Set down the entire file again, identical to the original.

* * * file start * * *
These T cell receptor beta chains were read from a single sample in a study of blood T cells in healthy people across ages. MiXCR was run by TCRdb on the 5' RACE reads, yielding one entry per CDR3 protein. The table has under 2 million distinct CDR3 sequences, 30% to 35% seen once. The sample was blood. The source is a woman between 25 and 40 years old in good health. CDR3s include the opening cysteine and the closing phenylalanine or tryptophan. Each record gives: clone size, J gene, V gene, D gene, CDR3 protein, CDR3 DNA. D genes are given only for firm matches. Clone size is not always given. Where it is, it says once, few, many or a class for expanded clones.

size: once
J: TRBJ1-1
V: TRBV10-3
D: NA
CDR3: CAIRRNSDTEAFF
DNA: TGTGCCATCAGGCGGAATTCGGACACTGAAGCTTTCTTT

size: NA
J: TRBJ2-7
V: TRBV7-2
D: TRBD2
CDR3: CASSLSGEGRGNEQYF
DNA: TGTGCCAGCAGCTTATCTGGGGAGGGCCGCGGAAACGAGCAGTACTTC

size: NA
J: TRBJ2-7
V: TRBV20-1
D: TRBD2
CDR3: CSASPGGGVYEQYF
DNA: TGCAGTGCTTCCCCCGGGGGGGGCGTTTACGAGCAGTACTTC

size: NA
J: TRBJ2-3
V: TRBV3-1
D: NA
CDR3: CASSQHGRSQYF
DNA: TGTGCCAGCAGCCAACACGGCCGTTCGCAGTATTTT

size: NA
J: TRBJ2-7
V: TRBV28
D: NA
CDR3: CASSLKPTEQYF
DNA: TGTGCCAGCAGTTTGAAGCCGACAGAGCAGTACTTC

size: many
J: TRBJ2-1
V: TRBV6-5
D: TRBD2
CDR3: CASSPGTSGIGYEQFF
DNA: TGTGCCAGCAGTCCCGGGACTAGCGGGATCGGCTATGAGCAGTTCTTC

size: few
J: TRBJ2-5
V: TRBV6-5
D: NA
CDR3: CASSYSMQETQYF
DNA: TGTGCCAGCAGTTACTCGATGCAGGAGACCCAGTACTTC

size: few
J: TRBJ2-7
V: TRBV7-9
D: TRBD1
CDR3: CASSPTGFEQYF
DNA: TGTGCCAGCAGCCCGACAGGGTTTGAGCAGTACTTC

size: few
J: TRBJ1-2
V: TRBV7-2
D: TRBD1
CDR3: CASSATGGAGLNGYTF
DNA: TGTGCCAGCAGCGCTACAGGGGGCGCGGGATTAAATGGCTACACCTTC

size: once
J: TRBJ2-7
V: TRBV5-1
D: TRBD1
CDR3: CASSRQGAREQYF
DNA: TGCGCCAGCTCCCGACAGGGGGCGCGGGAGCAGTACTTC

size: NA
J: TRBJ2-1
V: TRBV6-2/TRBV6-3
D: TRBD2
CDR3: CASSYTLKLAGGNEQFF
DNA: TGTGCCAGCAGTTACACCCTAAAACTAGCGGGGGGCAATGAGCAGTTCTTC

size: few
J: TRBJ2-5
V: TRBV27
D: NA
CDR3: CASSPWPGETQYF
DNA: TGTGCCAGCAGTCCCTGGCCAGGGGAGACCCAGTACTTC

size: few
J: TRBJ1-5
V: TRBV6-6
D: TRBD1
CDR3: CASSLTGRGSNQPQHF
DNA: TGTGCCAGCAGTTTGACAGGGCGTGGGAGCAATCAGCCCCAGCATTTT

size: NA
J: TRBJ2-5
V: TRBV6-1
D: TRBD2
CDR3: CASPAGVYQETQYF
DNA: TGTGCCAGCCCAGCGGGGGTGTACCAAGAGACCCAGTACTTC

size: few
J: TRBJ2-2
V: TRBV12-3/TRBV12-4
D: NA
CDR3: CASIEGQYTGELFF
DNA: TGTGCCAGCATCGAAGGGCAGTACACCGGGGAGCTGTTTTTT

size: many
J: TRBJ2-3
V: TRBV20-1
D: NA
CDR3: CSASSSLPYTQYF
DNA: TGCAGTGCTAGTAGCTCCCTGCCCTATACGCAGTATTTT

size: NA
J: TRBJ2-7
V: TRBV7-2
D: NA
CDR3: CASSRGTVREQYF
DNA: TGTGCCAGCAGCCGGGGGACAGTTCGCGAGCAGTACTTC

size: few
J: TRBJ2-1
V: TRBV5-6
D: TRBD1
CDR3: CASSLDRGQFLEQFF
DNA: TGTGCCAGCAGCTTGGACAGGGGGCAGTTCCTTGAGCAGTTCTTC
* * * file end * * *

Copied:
These T cell receptor beta chains were read from a single sample in a study of blood T cells in healthy people across ages. MiXCR was run by TCRdb on the 5' RACE reads, yielding one entry per CDR3 protein. The table has under 2 million distinct CDR3 sequences, 30% to 35% seen once. The sample was blood. The source is a woman between 25 and 40 years old in good health. CDR3s include the opening cysteine and the closing phenylalanine or tryptophan. Each record gives: clone size, J gene, V gene, D gene, CDR3 protein, CDR3 DNA. D genes are given only for firm matches. Clone size is not always given. Where it is, it says once, few, many or a class for expanded clones.

size: once
J: TRBJ1-1
V: TRBV10-3
D: NA
CDR3: CAIRRNSDTEAFF
DNA: TGTGCCATCAGGCGGAATTCGGACACTGAAGCTTTCTTT

size: NA
J: TRBJ2-7
V: TRBV7-2
D: TRBD2
CDR3: CASSLSGEGRGNEQYF
DNA: TGTGCCAGCAGCTTATCTGGGGAGGGCCGCGGAAACGAGCAGTACTTC

size: NA
J: TRBJ2-7
V: TRBV20-1
D: TRBD2
CDR3: CSASPGGGVYEQYF
DNA: TGCAGTGCTTCCCCCGGGGGGGGCGTTTACGAGCAGTACTTC

size: NA
J: TRBJ2-3
V: TRBV3-1
D: NA
CDR3: CASSQHGRSQYF
DNA: TGTGCCAGCAGCCAACACGGCCGTTCGCAGTATTTT

size: NA
J: TRBJ2-7
V: TRBV28
D: NA
CDR3: CASSLKPTEQYF
DNA: TGTGCCAGCAGTTTGAAGCCGACAGAGCAGTACTTC

size: many
J: TRBJ2-1
V: TRBV6-5
D: TRBD2
CDR3: CASSPGTSGIGYEQFF
DNA: TGTGCCAGCAGTCCCGGGACTAGCGGGATCGGCTATGAGCAGTTCTTC

size: few
J: TRBJ2-5
V: TRBV6-5
D: NA
CDR3: CASSYSMQETQYF
DNA: TGTGCCAGCAGTTACTCGATGCAGGAGACCCAGTACTTC

size: few
J: TRBJ2-7
V: TRBV7-9
D: TRBD1
CDR3: CASSPTGFEQYF
DNA: TGTGCCAGCAGCCCGACAGGGTTTGAGCAGTACTTC

size: few
J: TRBJ1-2
V: TRBV7-2
D: TRBD1
CDR3: CASSATGGAGLNGYTF
DNA: TGTGCCAGCAGCGCTACAGGGGGCGCGGGATTAAATGGCTACACCTTC

size: once
J: TRBJ2-7
V: TRBV5-1
D: TRBD1
CDR3: CASSRQGAREQYF
DNA: TGCGCCAGCTCCCGACAGGGGGCGCGGGAGCAGTACTTC

size: NA
J: TRBJ2-1
V: TRBV6-2/TRBV6-3
D: TRBD2
CDR3: CASSYTLKLAGGNEQFF
DNA: TGTGCCAGCAGTTACACCCTAAAACTAGCGGGGGGCAATGAGCAGTTCTTC

size: few
J: TRBJ2-5
V: TRBV27
D: NA
CDR3: CASSPWPGETQYF
DNA: TGTGCCAGCAGTCCCTGGCCAGGGGAGACCCAGTACTTC

size: few
J: TRBJ1-5
V: TRBV6-6
D: TRBD1
CDR3: CASSLTGRGSNQPQHF
DNA: TGTGCCAGCAGTTTGACAGGGCGTGGGAGCAATCAGCCCCAGCATTTT

size: NA
J: TRBJ2-5
V: TRBV6-1
D: TRBD2
CDR3: CASPAGVYQETQYF
DNA: TGTGCCAGCCCAGCGGGGGTGTACCAAGAGACCCAGTACTTC

size: few
J: TRBJ2-2
V: TRBV12-3/TRBV12-4
D: NA
CDR3: CASIEGQYTGELFF
DNA: TGTGCCAGCATCGAAGGGCAGTACACCGGGGAGCTGTTTTTT

size: many
J: TRBJ2-3
V: TRBV20-1
D: NA
CDR3: CSASSSLPYTQYF
DNA: TGCAGTGCTAGTAGCTCCCTGCCCTATACGCAGTATTTT

size: NA
J: TRBJ2-7
V: TRBV7-2
D: NA
CDR3: CASSRGTVREQYF
DNA: TGTGCCAGCAGCCGGGGGACAGTTCGCGAGCAGTACTTC

size: few
J: TRBJ2-1
V: TRBV5-6
D: TRBD1
CDR3: CASSLDRGQFLEQFF
DNA: TGTGCCAGCAGCTTGGACAGGGGGCAGTTCCTTGAGCAGTTCTTC